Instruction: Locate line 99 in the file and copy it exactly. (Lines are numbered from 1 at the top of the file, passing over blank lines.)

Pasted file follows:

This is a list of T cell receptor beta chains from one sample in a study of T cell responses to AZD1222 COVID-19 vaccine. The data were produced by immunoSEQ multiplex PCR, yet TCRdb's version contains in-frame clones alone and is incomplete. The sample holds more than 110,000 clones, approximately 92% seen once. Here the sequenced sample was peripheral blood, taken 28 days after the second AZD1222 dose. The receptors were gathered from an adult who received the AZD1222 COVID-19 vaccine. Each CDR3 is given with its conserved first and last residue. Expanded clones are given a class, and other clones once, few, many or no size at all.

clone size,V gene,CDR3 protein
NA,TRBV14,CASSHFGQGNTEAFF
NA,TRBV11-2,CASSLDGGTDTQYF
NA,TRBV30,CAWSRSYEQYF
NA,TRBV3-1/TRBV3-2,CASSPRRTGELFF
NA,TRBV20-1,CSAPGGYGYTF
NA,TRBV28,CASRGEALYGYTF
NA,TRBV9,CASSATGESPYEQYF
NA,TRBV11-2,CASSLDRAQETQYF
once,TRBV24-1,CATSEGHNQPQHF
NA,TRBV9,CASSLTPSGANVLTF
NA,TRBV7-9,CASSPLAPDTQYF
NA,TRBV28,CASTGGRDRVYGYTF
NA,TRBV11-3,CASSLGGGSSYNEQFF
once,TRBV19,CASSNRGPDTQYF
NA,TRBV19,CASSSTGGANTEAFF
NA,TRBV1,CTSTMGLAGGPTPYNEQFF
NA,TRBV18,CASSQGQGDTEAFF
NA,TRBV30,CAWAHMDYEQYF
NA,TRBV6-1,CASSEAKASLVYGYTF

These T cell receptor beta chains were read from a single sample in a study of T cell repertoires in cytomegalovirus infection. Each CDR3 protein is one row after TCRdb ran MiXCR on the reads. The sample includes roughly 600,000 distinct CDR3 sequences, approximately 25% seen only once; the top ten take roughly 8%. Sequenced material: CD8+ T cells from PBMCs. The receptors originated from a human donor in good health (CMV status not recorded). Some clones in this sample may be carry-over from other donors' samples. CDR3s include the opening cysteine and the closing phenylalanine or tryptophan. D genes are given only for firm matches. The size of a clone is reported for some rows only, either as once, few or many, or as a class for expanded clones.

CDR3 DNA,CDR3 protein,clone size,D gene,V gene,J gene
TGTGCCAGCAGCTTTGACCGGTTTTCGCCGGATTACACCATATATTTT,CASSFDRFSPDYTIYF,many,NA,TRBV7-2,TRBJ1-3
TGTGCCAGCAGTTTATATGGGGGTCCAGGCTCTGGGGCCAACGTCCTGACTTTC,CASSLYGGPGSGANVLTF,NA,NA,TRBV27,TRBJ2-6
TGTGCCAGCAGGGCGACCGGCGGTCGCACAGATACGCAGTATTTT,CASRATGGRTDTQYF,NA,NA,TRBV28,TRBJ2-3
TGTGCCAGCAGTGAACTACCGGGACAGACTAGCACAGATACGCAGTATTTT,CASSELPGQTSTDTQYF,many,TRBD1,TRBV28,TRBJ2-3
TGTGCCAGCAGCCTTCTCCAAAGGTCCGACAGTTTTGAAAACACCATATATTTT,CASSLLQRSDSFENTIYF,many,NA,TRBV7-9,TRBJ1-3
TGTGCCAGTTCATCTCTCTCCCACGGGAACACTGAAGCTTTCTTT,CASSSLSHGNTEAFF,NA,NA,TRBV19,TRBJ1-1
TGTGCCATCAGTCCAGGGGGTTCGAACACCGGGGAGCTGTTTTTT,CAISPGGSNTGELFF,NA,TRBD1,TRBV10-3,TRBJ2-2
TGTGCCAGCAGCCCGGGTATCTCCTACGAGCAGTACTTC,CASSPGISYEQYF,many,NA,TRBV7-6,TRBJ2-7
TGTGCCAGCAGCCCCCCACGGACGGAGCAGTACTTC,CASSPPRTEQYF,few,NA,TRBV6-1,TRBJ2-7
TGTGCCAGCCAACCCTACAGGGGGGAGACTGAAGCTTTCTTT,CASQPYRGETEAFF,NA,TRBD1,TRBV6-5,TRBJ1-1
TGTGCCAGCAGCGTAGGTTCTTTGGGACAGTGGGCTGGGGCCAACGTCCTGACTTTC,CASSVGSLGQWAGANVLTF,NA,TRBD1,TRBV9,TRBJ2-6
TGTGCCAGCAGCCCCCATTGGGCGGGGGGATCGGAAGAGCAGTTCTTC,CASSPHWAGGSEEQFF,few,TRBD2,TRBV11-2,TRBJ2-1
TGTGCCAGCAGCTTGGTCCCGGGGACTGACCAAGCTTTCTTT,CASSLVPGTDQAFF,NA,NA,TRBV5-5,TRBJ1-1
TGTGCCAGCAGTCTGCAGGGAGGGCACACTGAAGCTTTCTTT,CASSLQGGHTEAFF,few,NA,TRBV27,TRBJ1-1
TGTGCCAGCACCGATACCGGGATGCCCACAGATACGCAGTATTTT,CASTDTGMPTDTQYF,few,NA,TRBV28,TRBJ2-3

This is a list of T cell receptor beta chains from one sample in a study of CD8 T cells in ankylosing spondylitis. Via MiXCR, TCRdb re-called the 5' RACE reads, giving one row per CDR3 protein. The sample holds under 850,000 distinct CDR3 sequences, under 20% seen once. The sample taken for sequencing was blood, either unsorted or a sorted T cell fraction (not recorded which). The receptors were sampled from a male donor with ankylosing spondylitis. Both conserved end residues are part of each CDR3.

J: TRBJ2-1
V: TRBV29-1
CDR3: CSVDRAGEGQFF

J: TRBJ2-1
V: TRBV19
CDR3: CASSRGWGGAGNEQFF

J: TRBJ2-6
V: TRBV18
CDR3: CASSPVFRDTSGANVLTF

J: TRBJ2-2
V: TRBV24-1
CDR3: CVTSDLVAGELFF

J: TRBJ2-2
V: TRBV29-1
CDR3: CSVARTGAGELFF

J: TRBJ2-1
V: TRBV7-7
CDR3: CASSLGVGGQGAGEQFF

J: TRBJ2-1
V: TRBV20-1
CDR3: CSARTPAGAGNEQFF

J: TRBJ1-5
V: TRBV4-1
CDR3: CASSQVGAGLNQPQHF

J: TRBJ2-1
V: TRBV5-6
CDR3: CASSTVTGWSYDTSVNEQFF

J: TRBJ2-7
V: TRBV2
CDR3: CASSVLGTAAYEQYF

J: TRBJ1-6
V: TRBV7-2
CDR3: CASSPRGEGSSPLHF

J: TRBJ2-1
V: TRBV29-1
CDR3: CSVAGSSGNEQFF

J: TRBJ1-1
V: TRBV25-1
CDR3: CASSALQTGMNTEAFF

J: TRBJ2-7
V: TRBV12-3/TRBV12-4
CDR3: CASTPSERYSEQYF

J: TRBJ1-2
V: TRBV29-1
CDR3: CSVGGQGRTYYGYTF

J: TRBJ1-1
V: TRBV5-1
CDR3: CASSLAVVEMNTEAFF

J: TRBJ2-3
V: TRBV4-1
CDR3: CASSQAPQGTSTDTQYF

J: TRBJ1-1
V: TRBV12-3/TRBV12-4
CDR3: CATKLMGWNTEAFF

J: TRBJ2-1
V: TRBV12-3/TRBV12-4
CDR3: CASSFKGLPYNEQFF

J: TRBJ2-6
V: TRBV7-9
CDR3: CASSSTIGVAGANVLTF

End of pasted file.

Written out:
CDR3: CASSSTIGVAGANVLTF